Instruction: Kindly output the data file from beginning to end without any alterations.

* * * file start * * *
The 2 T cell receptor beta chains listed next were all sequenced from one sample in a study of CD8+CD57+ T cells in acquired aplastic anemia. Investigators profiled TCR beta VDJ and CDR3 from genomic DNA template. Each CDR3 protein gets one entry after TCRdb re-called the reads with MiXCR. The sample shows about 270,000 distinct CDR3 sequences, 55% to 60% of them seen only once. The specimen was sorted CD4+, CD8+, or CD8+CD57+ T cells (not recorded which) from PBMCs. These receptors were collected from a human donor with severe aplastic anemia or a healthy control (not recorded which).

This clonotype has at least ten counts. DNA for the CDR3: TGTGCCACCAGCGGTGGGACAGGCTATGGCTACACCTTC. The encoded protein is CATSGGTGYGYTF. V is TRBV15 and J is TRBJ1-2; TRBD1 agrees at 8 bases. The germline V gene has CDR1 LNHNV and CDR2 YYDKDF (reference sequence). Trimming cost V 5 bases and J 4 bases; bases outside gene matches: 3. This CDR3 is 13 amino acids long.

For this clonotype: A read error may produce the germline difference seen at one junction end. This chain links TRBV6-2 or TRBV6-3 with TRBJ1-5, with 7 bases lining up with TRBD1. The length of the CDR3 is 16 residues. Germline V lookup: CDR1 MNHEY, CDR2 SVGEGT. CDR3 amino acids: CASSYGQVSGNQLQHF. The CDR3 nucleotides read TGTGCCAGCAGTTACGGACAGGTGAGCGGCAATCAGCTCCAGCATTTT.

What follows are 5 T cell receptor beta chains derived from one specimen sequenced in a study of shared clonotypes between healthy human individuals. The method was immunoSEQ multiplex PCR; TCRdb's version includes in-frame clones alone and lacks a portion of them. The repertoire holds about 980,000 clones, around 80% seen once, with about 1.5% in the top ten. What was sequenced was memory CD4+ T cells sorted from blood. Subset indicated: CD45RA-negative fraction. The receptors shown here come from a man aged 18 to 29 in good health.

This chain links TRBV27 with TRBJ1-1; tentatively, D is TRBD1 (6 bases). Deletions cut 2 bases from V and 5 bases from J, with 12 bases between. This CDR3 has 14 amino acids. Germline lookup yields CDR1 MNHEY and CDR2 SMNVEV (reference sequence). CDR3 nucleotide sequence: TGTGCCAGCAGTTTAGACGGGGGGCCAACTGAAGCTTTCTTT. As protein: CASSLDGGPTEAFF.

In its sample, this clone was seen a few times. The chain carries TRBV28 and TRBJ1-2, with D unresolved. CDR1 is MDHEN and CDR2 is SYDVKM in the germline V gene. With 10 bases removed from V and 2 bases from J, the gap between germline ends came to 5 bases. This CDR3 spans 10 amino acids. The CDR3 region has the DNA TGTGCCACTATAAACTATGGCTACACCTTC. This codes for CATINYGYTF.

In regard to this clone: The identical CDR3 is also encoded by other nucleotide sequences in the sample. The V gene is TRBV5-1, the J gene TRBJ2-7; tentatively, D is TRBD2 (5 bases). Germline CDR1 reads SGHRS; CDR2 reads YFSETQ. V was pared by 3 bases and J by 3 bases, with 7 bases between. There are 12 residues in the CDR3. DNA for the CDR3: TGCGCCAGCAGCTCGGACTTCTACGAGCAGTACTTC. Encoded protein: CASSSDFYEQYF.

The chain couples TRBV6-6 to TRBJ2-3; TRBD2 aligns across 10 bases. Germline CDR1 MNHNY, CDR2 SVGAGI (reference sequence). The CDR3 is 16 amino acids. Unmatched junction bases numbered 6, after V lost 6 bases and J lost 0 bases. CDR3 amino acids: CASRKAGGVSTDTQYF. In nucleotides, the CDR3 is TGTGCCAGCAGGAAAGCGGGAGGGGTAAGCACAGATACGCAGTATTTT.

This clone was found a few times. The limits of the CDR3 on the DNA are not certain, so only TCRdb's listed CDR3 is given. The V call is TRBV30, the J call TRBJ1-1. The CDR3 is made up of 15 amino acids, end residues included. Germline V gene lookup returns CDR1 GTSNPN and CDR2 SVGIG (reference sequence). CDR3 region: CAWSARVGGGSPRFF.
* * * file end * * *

The 2 T cell receptor beta chains listed next were all sequenced from one sample in a study of CD8+CD57+ T cells in acquired aplastic anemia. Investigators profiled TCR beta VDJ and CDR3 from genomic DNA template. Each CDR3 protein gets one entry after TCRdb re-called the reads with MiXCR. The sample shows about 270,000 distinct CDR3 sequences, 55% to 60% of them seen only once. The specimen was sorted CD4+, CD8+, or CD8+CD57+ T cells (not recorded which) from PBMCs. These receptors were collected from a human donor with severe aplastic anemia or a healthy control (not recorded which).

This clonotype has at least ten counts. DNA for the CDR3: TGTGCCACCAGCGGTGGGACAGGCTATGGCTACACCTTC. The encoded protein is CATSGGTGYGYTF. V is TRBV15 and J is TRBJ1-2; TRBD1 agrees at 8 bases. The germline V gene has CDR1 LNHNV and CDR2 YYDKDF (reference sequence). Trimming cost V 5 bases and J 4 bases; bases outside gene matches: 3. This CDR3 is 13 amino acids long.

For this clonotype: A read error may produce the germline difference seen at one junction end. This chain links TRBV6-2 or TRBV6-3 with TRBJ1-5, with 7 bases lining up with TRBD1. The length of the CDR3 is 16 residues. Germline V lookup: CDR1 MNHEY, CDR2 SVGEGT. CDR3 amino acids: CASSYGQVSGNQLQHF. The CDR3 nucleotides read TGTGCCAGCAGTTACGGACAGGTGAGCGGCAATCAGCTCCAGCATTTT.

What follows are 5 T cell receptor beta chains derived from one specimen sequenced in a study of shared clonotypes between healthy human individuals. The method was immunoSEQ multiplex PCR; TCRdb's version includes in-frame clones alone and lacks a portion of them. The repertoire holds about 980,000 clones, around 80% seen once, with about 1.5% in the top ten. What was sequenced was memory CD4+ T cells sorted from blood. Subset indicated: CD45RA-negative fraction. The receptors shown here come from a man aged 18 to 29 in good health.

This chain links TRBV27 with TRBJ1-1; tentatively, D is TRBD1 (6 bases). Deletions cut 2 bases from V and 5 bases from J, with 12 bases between. This CDR3 has 14 amino acids. Germline lookup yields CDR1 MNHEY and CDR2 SMNVEV (reference sequence). CDR3 nucleotide sequence: TGTGCCAGCAGTTTAGACGGGGGGCCAACTGAAGCTTTCTTT. As protein: CASSLDGGPTEAFF.

In its sample, this clone was seen a few times. The chain carries TRBV28 and TRBJ1-2, with D unresolved. CDR1 is MDHEN and CDR2 is SYDVKM in the germline V gene. With 10 bases removed from V and 2 bases from J, the gap between germline ends came to 5 bases. This CDR3 spans 10 amino acids. The CDR3 region has the DNA TGTGCCACTATAAACTATGGCTACACCTTC. This codes for CATINYGYTF.

In regard to this clone: The identical CDR3 is also encoded by other nucleotide sequences in the sample. The V gene is TRBV5-1, the J gene TRBJ2-7; tentatively, D is TRBD2 (5 bases). Germline CDR1 reads SGHRS; CDR2 reads YFSETQ. V was pared by 3 bases and J by 3 bases, with 7 bases between. There are 12 residues in the CDR3. DNA for the CDR3: TGCGCCAGCAGCTCGGACTTCTACGAGCAGTACTTC. Encoded protein: CASSSDFYEQYF.

The chain couples TRBV6-6 to TRBJ2-3; TRBD2 aligns across 10 bases. Germline CDR1 MNHNY, CDR2 SVGAGI (reference sequence). The CDR3 is 16 amino acids. Unmatched junction bases numbered 6, after V lost 6 bases and J lost 0 bases. CDR3 amino acids: CASRKAGGVSTDTQYF. In nucleotides, the CDR3 is TGTGCCAGCAGGAAAGCGGGAGGGGTAAGCACAGATACGCAGTATTTT.

This clone was found a few times. The limits of the CDR3 on the DNA are not certain, so only TCRdb's listed CDR3 is given. The V call is TRBV30, the J call TRBJ1-1. The CDR3 is made up of 15 amino acids, end residues included. Germline V gene lookup returns CDR1 GTSNPN and CDR2 SVGIG (reference sequence). CDR3 region: CAWSARVGGGSPRFF.